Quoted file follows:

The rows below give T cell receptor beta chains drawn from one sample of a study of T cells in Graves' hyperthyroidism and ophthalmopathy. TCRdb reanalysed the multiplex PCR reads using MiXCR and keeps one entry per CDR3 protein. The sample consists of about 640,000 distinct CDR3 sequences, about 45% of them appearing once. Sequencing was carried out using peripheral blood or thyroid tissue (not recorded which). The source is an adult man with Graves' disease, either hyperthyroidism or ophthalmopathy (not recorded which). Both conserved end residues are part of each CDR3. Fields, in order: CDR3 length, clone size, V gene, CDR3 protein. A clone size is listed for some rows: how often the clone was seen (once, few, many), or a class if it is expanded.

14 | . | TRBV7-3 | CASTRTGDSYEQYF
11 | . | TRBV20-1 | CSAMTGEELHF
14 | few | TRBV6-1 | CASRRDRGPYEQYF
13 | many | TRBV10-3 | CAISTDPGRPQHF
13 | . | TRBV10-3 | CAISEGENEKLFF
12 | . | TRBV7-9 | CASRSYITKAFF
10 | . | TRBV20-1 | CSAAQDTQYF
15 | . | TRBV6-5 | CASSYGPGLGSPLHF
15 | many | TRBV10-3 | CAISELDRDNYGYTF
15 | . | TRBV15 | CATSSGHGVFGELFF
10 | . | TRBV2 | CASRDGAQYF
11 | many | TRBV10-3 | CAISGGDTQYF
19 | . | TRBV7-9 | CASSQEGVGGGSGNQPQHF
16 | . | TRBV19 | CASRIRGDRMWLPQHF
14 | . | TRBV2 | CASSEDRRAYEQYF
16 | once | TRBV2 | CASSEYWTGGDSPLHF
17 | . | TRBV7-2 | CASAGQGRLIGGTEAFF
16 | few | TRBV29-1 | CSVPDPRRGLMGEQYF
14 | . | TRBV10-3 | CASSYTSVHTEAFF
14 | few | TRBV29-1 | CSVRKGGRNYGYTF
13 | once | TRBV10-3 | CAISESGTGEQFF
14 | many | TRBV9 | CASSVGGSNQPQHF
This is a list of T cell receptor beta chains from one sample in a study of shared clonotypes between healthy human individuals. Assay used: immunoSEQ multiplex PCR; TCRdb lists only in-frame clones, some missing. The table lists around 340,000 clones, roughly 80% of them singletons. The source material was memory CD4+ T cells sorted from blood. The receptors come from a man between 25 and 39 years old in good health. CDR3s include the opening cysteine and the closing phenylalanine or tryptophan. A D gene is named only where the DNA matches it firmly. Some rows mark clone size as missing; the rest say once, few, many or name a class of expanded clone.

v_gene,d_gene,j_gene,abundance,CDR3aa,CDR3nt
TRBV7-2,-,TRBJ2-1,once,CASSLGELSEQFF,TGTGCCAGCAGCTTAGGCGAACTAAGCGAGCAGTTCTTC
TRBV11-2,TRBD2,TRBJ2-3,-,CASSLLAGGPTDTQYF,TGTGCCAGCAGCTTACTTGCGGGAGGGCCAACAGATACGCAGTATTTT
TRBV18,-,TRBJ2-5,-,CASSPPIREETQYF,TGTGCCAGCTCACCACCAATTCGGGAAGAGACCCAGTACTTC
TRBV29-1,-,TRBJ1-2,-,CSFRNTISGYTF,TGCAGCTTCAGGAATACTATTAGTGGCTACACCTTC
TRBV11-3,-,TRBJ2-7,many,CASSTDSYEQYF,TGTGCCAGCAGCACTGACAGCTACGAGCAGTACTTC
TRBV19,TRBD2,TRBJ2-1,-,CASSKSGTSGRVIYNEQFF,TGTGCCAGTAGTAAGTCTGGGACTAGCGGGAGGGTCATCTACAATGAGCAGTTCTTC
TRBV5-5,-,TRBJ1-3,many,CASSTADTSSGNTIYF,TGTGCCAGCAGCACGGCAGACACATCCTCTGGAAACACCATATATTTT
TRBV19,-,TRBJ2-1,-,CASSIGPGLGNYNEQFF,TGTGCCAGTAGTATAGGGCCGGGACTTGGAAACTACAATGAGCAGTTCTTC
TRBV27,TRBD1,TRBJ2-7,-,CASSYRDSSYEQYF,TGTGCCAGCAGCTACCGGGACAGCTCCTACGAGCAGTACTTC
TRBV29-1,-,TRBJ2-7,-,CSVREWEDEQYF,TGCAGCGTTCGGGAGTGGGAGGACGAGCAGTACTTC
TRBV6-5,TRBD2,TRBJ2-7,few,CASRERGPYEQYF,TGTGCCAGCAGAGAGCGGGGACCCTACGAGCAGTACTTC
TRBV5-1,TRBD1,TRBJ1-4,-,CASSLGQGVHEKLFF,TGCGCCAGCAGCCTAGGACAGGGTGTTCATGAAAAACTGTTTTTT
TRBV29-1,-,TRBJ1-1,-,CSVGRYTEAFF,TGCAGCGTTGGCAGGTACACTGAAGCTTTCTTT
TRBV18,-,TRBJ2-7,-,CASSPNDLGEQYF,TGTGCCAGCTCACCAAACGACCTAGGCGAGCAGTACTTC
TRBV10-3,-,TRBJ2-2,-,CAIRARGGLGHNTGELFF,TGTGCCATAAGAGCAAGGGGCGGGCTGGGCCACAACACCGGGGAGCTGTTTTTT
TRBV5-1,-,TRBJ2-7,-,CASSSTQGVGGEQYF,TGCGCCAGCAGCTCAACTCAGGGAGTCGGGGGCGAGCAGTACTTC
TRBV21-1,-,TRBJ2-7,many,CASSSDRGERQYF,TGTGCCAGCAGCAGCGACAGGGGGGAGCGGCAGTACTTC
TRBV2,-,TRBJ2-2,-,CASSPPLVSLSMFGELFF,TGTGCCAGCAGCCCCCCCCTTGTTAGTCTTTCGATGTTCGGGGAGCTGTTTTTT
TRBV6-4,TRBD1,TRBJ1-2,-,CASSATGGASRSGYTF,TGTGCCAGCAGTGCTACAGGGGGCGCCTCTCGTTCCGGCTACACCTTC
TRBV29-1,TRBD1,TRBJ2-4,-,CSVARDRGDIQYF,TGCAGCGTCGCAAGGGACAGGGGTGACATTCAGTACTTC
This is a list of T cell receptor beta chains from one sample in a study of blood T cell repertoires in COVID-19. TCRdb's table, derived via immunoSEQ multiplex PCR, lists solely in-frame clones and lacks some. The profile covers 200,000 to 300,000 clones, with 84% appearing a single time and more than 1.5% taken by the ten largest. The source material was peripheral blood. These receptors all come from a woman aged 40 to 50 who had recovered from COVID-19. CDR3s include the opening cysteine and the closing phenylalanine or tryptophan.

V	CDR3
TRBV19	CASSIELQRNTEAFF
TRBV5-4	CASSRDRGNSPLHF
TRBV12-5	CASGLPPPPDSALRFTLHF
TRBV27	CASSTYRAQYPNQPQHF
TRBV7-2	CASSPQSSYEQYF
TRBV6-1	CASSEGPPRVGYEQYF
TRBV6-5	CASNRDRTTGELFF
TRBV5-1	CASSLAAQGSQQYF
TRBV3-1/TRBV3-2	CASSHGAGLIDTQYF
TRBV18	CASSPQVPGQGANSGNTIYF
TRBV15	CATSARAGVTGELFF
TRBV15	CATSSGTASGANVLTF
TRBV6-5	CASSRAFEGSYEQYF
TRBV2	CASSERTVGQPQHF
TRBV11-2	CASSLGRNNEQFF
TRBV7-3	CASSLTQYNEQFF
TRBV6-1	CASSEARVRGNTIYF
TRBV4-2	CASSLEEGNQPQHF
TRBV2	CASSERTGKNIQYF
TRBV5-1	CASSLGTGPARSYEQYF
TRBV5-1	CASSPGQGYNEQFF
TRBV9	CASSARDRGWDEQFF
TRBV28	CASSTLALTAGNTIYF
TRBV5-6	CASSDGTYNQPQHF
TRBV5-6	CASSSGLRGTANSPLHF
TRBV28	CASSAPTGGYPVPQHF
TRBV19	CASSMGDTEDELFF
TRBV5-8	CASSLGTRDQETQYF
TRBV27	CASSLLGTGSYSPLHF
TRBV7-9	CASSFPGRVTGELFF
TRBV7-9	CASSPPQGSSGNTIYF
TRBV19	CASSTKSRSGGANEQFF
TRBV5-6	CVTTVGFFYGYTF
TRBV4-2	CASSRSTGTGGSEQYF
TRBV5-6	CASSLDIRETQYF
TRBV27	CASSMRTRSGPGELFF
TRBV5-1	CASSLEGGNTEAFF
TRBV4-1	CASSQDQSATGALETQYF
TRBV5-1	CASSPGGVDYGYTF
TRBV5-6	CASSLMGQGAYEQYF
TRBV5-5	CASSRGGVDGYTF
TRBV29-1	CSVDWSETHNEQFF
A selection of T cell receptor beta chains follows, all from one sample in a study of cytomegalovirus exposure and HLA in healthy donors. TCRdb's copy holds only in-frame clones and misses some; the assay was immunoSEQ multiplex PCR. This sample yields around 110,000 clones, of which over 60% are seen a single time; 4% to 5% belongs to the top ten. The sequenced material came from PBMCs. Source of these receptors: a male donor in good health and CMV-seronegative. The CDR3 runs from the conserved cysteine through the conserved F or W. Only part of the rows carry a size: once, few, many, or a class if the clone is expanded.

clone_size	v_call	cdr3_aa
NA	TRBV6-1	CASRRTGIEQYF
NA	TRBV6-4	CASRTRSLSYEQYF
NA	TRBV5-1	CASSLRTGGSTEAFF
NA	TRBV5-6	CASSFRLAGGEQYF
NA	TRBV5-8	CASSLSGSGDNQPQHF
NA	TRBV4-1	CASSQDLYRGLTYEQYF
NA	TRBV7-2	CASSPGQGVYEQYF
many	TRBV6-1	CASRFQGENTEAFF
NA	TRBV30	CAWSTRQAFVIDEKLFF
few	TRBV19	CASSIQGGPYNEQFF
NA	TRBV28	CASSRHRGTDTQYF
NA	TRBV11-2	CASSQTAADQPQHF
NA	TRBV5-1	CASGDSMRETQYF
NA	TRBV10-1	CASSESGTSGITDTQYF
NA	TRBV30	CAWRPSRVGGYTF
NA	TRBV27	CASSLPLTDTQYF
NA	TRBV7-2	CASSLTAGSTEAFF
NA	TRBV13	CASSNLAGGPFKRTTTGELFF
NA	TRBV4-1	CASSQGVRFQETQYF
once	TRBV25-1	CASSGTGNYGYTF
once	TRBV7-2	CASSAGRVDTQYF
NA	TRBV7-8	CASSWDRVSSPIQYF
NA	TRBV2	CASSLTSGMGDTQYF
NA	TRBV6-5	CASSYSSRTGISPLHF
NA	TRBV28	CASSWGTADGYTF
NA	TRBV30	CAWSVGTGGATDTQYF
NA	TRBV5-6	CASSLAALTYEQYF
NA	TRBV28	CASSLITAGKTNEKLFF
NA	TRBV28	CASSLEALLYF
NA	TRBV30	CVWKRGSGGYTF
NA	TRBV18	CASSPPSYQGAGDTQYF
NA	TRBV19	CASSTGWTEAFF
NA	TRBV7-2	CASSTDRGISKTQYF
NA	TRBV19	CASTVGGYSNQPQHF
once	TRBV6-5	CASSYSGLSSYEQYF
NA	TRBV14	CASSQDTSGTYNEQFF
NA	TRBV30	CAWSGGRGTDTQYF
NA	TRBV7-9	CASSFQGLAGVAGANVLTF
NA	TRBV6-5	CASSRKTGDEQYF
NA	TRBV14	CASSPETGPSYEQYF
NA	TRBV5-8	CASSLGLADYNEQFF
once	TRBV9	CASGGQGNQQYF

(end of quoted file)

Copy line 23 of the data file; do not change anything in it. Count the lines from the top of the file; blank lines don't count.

14 | many | TRBV9 | CASSVGGSNQPQHF